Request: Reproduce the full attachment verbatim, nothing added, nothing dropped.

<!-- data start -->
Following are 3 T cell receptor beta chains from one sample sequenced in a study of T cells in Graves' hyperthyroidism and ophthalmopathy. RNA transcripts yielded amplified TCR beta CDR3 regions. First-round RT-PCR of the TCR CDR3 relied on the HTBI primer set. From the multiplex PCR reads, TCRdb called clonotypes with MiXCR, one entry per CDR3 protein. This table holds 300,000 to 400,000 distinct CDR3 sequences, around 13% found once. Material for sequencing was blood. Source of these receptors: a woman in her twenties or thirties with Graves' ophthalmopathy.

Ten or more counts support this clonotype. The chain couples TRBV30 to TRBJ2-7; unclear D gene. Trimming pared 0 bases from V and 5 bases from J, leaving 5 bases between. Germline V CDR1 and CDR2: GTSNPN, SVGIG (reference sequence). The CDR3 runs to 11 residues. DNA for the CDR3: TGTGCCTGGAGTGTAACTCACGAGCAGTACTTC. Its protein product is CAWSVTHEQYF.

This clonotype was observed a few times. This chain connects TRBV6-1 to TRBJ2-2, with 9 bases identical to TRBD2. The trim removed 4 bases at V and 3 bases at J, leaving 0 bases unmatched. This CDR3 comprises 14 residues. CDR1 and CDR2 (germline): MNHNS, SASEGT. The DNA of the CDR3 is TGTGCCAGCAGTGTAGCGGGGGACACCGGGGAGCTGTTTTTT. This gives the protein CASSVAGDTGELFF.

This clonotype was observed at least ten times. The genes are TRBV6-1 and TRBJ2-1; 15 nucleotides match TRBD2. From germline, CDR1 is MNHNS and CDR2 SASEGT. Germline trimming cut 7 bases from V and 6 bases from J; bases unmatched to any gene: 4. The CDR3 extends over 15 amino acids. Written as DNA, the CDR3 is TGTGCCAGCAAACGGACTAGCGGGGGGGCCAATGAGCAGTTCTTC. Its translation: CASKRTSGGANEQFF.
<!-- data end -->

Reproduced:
Following are 3 T cell receptor beta chains from one sample sequenced in a study of T cells in Graves' hyperthyroidism and ophthalmopathy. RNA transcripts yielded amplified TCR beta CDR3 regions. First-round RT-PCR of the TCR CDR3 relied on the HTBI primer set. From the multiplex PCR reads, TCRdb called clonotypes with MiXCR, one entry per CDR3 protein. This table holds 300,000 to 400,000 distinct CDR3 sequences, around 13% found once. Material for sequencing was blood. Source of these receptors: a woman in her twenties or thirties with Graves' ophthalmopathy.

Ten or more counts support this clonotype. The chain couples TRBV30 to TRBJ2-7; unclear D gene. Trimming pared 0 bases from V and 5 bases from J, leaving 5 bases between. Germline V CDR1 and CDR2: GTSNPN, SVGIG (reference sequence). The CDR3 runs to 11 residues. DNA for the CDR3: TGTGCCTGGAGTGTAACTCACGAGCAGTACTTC. Its protein product is CAWSVTHEQYF.

This clonotype was observed a few times. This chain connects TRBV6-1 to TRBJ2-2, with 9 bases identical to TRBD2. The trim removed 4 bases at V and 3 bases at J, leaving 0 bases unmatched. This CDR3 comprises 14 residues. CDR1 and CDR2 (germline): MNHNS, SASEGT. The DNA of the CDR3 is TGTGCCAGCAGTGTAGCGGGGGACACCGGGGAGCTGTTTTTT. This gives the protein CASSVAGDTGELFF.

This clonotype was observed at least ten times. The genes are TRBV6-1 and TRBJ2-1; 15 nucleotides match TRBD2. From germline, CDR1 is MNHNS and CDR2 SASEGT. Germline trimming cut 7 bases from V and 6 bases from J; bases unmatched to any gene: 4. The CDR3 extends over 15 amino acids. Written as DNA, the CDR3 is TGTGCCAGCAAACGGACTAGCGGGGGGGCCAATGAGCAGTTCTTC. Its translation: CASKRTSGGANEQFF.